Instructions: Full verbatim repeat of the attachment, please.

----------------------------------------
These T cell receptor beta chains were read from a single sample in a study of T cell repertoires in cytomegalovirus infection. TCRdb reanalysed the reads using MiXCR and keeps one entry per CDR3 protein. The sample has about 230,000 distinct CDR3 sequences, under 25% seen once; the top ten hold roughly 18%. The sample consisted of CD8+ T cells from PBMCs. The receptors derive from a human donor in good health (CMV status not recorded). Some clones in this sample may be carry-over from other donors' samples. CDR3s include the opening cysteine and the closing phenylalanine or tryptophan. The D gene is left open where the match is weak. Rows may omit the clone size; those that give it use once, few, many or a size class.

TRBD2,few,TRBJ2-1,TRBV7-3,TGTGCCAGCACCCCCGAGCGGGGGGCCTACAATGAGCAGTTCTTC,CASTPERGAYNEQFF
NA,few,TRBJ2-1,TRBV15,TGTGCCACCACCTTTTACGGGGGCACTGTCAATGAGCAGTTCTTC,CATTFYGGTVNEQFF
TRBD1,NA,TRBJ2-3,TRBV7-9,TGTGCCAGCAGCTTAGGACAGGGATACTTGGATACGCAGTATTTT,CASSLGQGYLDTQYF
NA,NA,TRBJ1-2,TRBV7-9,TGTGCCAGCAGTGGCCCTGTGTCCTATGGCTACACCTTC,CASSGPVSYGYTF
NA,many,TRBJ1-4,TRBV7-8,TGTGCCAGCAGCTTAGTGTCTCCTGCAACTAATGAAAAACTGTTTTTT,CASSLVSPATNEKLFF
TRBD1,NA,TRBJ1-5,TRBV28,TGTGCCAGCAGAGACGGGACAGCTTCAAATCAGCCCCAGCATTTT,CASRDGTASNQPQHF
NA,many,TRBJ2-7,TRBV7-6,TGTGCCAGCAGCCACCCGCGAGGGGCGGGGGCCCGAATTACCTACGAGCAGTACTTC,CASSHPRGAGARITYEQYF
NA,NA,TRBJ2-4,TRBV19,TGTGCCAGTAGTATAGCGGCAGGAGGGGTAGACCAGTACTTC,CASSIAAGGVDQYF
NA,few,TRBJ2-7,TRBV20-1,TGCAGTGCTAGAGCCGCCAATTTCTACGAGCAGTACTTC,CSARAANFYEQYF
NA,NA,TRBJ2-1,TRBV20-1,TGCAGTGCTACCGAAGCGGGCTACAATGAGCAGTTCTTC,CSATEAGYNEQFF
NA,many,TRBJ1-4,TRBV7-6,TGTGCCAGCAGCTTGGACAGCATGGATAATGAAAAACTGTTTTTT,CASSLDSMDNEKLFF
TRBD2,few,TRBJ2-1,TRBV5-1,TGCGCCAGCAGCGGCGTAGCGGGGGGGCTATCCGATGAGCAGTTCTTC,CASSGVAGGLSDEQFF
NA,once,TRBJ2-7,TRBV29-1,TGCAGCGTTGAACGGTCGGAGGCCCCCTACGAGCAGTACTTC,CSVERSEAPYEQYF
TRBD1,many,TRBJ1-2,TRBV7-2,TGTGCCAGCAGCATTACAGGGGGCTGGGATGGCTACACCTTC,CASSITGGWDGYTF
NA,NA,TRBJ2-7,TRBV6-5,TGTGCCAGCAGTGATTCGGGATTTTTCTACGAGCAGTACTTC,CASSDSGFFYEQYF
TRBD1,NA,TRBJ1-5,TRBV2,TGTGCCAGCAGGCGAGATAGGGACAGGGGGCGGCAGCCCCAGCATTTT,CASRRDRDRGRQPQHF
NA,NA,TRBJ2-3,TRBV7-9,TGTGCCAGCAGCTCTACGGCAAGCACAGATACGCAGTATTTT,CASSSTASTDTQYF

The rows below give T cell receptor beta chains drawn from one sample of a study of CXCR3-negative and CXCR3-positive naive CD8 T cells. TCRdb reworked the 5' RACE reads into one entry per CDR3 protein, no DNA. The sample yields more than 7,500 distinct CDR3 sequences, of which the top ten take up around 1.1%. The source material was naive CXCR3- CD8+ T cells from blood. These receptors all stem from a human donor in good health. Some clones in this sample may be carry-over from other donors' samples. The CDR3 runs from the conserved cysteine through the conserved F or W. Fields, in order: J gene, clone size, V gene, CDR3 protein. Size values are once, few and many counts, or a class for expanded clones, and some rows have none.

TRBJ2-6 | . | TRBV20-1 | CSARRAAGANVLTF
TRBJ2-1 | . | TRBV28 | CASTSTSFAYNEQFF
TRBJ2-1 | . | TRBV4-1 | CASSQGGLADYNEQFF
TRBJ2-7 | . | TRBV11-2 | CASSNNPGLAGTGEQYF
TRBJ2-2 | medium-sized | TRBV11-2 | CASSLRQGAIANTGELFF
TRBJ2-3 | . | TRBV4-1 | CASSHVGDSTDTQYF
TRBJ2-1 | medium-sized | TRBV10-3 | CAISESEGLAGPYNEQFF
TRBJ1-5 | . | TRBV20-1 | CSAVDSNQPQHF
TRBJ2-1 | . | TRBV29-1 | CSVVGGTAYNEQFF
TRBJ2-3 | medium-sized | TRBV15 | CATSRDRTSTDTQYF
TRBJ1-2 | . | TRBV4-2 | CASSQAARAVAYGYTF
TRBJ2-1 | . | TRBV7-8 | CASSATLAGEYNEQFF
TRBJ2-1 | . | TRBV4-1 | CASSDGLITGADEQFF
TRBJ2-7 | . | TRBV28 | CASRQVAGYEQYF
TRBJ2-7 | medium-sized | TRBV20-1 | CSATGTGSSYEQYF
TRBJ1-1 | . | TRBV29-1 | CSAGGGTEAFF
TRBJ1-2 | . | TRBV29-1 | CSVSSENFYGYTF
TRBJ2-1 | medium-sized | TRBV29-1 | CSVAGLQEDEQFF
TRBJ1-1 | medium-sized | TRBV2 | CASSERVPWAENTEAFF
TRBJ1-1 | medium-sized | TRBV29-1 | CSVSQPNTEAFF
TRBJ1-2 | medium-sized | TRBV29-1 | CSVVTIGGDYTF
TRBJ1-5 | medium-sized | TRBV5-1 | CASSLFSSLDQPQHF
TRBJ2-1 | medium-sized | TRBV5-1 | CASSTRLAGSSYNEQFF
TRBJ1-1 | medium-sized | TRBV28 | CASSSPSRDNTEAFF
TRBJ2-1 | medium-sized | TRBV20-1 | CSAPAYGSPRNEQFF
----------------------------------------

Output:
These T cell receptor beta chains were read from a single sample in a study of T cell repertoires in cytomegalovirus infection. TCRdb reanalysed the reads using MiXCR and keeps one entry per CDR3 protein. The sample has about 230,000 distinct CDR3 sequences, under 25% seen once; the top ten hold roughly 18%. The sample consisted of CD8+ T cells from PBMCs. The receptors derive from a human donor in good health (CMV status not recorded). Some clones in this sample may be carry-over from other donors' samples. CDR3s include the opening cysteine and the closing phenylalanine or tryptophan. The D gene is left open where the match is weak. Rows may omit the clone size; those that give it use once, few, many or a size class.

TRBD2,few,TRBJ2-1,TRBV7-3,TGTGCCAGCACCCCCGAGCGGGGGGCCTACAATGAGCAGTTCTTC,CASTPERGAYNEQFF
NA,few,TRBJ2-1,TRBV15,TGTGCCACCACCTTTTACGGGGGCACTGTCAATGAGCAGTTCTTC,CATTFYGGTVNEQFF
TRBD1,NA,TRBJ2-3,TRBV7-9,TGTGCCAGCAGCTTAGGACAGGGATACTTGGATACGCAGTATTTT,CASSLGQGYLDTQYF
NA,NA,TRBJ1-2,TRBV7-9,TGTGCCAGCAGTGGCCCTGTGTCCTATGGCTACACCTTC,CASSGPVSYGYTF
NA,many,TRBJ1-4,TRBV7-8,TGTGCCAGCAGCTTAGTGTCTCCTGCAACTAATGAAAAACTGTTTTTT,CASSLVSPATNEKLFF
TRBD1,NA,TRBJ1-5,TRBV28,TGTGCCAGCAGAGACGGGACAGCTTCAAATCAGCCCCAGCATTTT,CASRDGTASNQPQHF
NA,many,TRBJ2-7,TRBV7-6,TGTGCCAGCAGCCACCCGCGAGGGGCGGGGGCCCGAATTACCTACGAGCAGTACTTC,CASSHPRGAGARITYEQYF
NA,NA,TRBJ2-4,TRBV19,TGTGCCAGTAGTATAGCGGCAGGAGGGGTAGACCAGTACTTC,CASSIAAGGVDQYF
NA,few,TRBJ2-7,TRBV20-1,TGCAGTGCTAGAGCCGCCAATTTCTACGAGCAGTACTTC,CSARAANFYEQYF
NA,NA,TRBJ2-1,TRBV20-1,TGCAGTGCTACCGAAGCGGGCTACAATGAGCAGTTCTTC,CSATEAGYNEQFF
NA,many,TRBJ1-4,TRBV7-6,TGTGCCAGCAGCTTGGACAGCATGGATAATGAAAAACTGTTTTTT,CASSLDSMDNEKLFF
TRBD2,few,TRBJ2-1,TRBV5-1,TGCGCCAGCAGCGGCGTAGCGGGGGGGCTATCCGATGAGCAGTTCTTC,CASSGVAGGLSDEQFF
NA,once,TRBJ2-7,TRBV29-1,TGCAGCGTTGAACGGTCGGAGGCCCCCTACGAGCAGTACTTC,CSVERSEAPYEQYF
TRBD1,many,TRBJ1-2,TRBV7-2,TGTGCCAGCAGCATTACAGGGGGCTGGGATGGCTACACCTTC,CASSITGGWDGYTF
NA,NA,TRBJ2-7,TRBV6-5,TGTGCCAGCAGTGATTCGGGATTTTTCTACGAGCAGTACTTC,CASSDSGFFYEQYF
TRBD1,NA,TRBJ1-5,TRBV2,TGTGCCAGCAGGCGAGATAGGGACAGGGGGCGGCAGCCCCAGCATTTT,CASRRDRDRGRQPQHF
NA,NA,TRBJ2-3,TRBV7-9,TGTGCCAGCAGCTCTACGGCAAGCACAGATACGCAGTATTTT,CASSSTASTDTQYF

The rows below give T cell receptor beta chains drawn from one sample of a study of CXCR3-negative and CXCR3-positive naive CD8 T cells. TCRdb reworked the 5' RACE reads into one entry per CDR3 protein, no DNA. The sample yields more than 7,500 distinct CDR3 sequences, of which the top ten take up around 1.1%. The source material was naive CXCR3- CD8+ T cells from blood. These receptors all stem from a human donor in good health. Some clones in this sample may be carry-over from other donors' samples. The CDR3 runs from the conserved cysteine through the conserved F or W. Fields, in order: J gene, clone size, V gene, CDR3 protein. Size values are once, few and many counts, or a class for expanded clones, and some rows have none.

TRBJ2-6 | . | TRBV20-1 | CSARRAAGANVLTF
TRBJ2-1 | . | TRBV28 | CASTSTSFAYNEQFF
TRBJ2-1 | . | TRBV4-1 | CASSQGGLADYNEQFF
TRBJ2-7 | . | TRBV11-2 | CASSNNPGLAGTGEQYF
TRBJ2-2 | medium-sized | TRBV11-2 | CASSLRQGAIANTGELFF
TRBJ2-3 | . | TRBV4-1 | CASSHVGDSTDTQYF
TRBJ2-1 | medium-sized | TRBV10-3 | CAISESEGLAGPYNEQFF
TRBJ1-5 | . | TRBV20-1 | CSAVDSNQPQHF
TRBJ2-1 | . | TRBV29-1 | CSVVGGTAYNEQFF
TRBJ2-3 | medium-sized | TRBV15 | CATSRDRTSTDTQYF
TRBJ1-2 | . | TRBV4-2 | CASSQAARAVAYGYTF
TRBJ2-1 | . | TRBV7-8 | CASSATLAGEYNEQFF
TRBJ2-1 | . | TRBV4-1 | CASSDGLITGADEQFF
TRBJ2-7 | . | TRBV28 | CASRQVAGYEQYF
TRBJ2-7 | medium-sized | TRBV20-1 | CSATGTGSSYEQYF
TRBJ1-1 | . | TRBV29-1 | CSAGGGTEAFF
TRBJ1-2 | . | TRBV29-1 | CSVSSENFYGYTF
TRBJ2-1 | medium-sized | TRBV29-1 | CSVAGLQEDEQFF
TRBJ1-1 | medium-sized | TRBV2 | CASSERVPWAENTEAFF
TRBJ1-1 | medium-sized | TRBV29-1 | CSVSQPNTEAFF
TRBJ1-2 | medium-sized | TRBV29-1 | CSVVTIGGDYTF
TRBJ1-5 | medium-sized | TRBV5-1 | CASSLFSSLDQPQHF
TRBJ2-1 | medium-sized | TRBV5-1 | CASSTRLAGSSYNEQFF
TRBJ1-1 | medium-sized | TRBV28 | CASSSPSRDNTEAFF
TRBJ2-1 | medium-sized | TRBV20-1 | CSAPAYGSPRNEQFF